Homelessness is defined as “the state of having no home.” In the 1950s, the idea of homelessness was just that, an idea. About “70% of the world’s population of about 2.5 billion people,” lived in rural areas. Today, however, it is estimated that at least 150 million people across the world are homeless with a total of 1.6 billion people lacking adequate or appropriate housing. OECD (Organization for Economic Cooperation and Development) data also ranks the United States (U.S.) as 11th behind Australia, Canada, Germany, Sweden, and others, in terms of homelessness as a percent of the total population in 2015. What is particularly interesting about these statistics is that the first two, Australia and Canada, have plans to address homelessness, with the latter two, Germany and Sweden, not having any type of national plan.

According to U.S. Department of Housing and Urban Development’s (HUD) 2018 Annual Homeless Assessment Report to Congress, an estimated 553,000 people experienced homelessness on a single 2018 night. In terms of homelessness by state, California ranked highest with a raw amount of 129,000 people and North Dakota ranked the lowest in raw count with 542 homeless people through a point-in-time count. Compared to 2008, about 664,000 people in the United States had experienced homelessness on a single night. When looking at California in 2008, about 158,000 people, more than a sixth of the total, had experienced some type of homelessness.

Definitions:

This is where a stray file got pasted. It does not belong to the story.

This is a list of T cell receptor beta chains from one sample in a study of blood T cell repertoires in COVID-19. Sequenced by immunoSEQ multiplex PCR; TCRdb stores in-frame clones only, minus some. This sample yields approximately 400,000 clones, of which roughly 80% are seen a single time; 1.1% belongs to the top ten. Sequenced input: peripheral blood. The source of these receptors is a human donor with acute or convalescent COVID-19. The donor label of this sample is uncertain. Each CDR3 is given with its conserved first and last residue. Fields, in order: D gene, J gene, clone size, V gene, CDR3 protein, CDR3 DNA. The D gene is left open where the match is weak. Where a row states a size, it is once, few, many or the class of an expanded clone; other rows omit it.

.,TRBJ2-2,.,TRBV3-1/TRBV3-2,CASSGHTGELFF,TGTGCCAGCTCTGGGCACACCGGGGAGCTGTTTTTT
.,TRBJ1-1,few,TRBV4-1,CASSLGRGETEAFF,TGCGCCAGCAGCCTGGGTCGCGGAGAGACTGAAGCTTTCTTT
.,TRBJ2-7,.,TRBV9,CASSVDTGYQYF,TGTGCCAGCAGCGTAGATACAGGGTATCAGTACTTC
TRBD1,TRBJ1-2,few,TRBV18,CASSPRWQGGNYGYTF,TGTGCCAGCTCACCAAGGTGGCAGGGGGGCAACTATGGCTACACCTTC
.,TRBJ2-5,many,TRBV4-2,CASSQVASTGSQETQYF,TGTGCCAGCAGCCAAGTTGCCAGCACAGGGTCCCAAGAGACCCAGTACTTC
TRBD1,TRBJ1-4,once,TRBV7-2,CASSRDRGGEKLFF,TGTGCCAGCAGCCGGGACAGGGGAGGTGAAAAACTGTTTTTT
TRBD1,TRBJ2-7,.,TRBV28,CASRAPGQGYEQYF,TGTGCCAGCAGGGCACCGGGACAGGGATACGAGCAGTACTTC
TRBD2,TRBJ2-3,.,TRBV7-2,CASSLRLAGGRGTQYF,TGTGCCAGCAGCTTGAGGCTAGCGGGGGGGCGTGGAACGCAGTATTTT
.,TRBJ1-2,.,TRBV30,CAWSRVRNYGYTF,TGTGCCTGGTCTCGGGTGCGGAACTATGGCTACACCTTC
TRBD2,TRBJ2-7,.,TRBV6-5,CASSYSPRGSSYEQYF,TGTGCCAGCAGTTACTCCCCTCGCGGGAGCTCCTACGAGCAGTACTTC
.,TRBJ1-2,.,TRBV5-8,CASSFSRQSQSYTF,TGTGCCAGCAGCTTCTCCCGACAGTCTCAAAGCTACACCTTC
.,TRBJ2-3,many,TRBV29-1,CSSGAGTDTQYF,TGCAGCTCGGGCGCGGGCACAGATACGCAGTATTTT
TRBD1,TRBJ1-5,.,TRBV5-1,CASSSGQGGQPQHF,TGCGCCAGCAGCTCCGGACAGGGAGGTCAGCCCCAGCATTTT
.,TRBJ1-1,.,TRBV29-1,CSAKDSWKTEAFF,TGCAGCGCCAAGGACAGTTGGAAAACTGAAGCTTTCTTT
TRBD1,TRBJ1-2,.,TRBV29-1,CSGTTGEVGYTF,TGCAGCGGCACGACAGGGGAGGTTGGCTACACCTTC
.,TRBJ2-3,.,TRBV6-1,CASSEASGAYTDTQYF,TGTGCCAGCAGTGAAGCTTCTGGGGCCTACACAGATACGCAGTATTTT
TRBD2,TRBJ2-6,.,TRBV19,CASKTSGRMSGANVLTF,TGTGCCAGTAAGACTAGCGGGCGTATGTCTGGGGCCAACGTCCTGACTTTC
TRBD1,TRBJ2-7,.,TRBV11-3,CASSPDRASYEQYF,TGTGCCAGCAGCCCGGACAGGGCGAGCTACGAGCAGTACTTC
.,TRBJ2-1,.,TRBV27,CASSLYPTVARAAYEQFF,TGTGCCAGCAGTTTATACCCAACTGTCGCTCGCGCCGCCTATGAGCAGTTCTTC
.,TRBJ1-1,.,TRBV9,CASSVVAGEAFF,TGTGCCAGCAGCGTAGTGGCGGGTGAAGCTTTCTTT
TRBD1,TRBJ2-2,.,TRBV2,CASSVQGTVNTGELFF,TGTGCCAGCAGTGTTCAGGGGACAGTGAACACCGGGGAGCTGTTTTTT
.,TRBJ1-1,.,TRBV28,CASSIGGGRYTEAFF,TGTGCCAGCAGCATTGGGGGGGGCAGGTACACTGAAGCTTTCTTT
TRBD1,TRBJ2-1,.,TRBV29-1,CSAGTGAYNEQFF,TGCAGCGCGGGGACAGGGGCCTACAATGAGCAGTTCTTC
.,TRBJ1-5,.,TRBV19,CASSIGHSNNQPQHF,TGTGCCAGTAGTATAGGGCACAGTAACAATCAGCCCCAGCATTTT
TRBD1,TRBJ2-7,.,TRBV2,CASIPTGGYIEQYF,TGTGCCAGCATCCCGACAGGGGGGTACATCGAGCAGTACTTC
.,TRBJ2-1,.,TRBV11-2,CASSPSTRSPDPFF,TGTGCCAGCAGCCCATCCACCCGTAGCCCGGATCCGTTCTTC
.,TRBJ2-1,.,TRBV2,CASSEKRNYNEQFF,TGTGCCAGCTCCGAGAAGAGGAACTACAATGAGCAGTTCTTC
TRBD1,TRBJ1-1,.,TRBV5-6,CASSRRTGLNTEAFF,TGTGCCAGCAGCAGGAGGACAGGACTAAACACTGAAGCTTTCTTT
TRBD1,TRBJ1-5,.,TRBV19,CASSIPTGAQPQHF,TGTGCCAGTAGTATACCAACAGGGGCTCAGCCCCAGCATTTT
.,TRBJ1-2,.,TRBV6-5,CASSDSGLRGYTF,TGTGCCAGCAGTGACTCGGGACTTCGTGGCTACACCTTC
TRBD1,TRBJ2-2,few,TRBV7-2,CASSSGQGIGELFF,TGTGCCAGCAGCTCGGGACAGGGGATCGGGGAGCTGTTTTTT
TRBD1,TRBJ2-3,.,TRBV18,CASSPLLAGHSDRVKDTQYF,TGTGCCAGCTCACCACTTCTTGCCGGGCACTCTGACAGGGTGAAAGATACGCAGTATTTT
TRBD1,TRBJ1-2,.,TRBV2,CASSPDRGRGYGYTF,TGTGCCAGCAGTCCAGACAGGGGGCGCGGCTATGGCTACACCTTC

Sheltered Homelessness: referring to those who stay in emergency shelters, transitional housing programs, or safe havens.

Unsheltered Homelessness: referring to those whose primary nighttime location is a public or private place not designated for, or ordinarily used as, a regular sleeping accommodation for people (streets, vehicles, or parks).

Chronically Homeless Individual: referring to an individual with a disability who has been continuously homeless for one year or more or has experienced at least four episodes of homelessness in the last three years where the combined length of time homeless in those occasions is at least 12 months.

A homeless man sleeps under an American flag blanket on a park bench in New York City.
A homeless man sleeps under an American flag blanket on a park bench in New York City. Source: Jacobin. Creative Commons.

During December of 2017, “Philip Alston, the United Nations special rapporteur on extreme poverty,” visited California, Alabama, Georgia, Puerto Rico, West Virginia, and Washington, D.C., and compiled his findings into an associated report. Here, he introduces the U.S. as one of the world’s richest societies, a trendsetter, and a sophisticated place to live. After such praise, he contrasts the country with his own observations and data gathered from OECD. He also indirectly attacks the U.S., going so far as to mention that “the strict word limit for this report makes it impossible to delve deeply into even the key issues,: showing the immensity of the issues at hand that affect those living in the U.S., known as a “land of stark contrasts.”

In the same report, Alston also noted the at-the-time recent policies that the U.S. had enacted, such as tax breaks and financial windfalls (a sudden, unexpected profit or gain) for the wealthy, reducing welfare benefits for the poor, eliminating protections (financial, environmental, health, and safety) that benefit the middle class and the poor, removing access to health insurance for over 20 million people, increasing spending on defense, and many more. One of the solutions proposed to such an important issue was to decriminalize being poor.